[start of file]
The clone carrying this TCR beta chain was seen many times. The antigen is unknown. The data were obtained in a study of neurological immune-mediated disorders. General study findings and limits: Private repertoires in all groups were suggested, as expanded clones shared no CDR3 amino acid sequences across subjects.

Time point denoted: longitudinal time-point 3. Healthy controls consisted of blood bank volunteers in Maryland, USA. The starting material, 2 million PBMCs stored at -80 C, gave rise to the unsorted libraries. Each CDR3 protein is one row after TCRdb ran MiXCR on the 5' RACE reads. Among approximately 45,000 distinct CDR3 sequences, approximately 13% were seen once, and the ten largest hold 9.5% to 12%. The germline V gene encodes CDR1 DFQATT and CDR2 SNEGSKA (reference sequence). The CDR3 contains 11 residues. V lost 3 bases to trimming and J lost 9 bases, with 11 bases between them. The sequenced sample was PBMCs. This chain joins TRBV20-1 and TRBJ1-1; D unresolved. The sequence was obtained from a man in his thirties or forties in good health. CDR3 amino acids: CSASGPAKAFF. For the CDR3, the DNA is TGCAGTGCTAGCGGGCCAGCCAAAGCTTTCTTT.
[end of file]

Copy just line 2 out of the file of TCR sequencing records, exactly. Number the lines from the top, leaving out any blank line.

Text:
Time point denoted: longitudinal time-point 3. Healthy controls consisted of blood bank volunteers in Maryland, USA. The starting material, 2 million PBMCs stored at -80 C, gave rise to the unsorted libraries. Each CDR3 protein is one row after TCRdb ran MiXCR on the 5' RACE reads. Among approximately 45,000 distinct CDR3 sequences, approximately 13% were seen once, and the ten largest hold 9.5% to 12%. The germline V gene encodes CDR1 DFQATT and CDR2 SNEGSKA (reference sequence). The CDR3 contains 11 residues. V lost 3 bases to trimming and J lost 9 bases, with 11 bases between them. The sequenced sample was PBMCs. This chain joins TRBV20-1 and TRBJ1-1; D unresolved. The sequence was obtained from a man in his thirties or forties in good health. CDR3 amino acids: CSASGPAKAFF. For the CDR3, the DNA is TGCAGTGCTAGCGGGCCAGCCAAAGCTTTCTTT.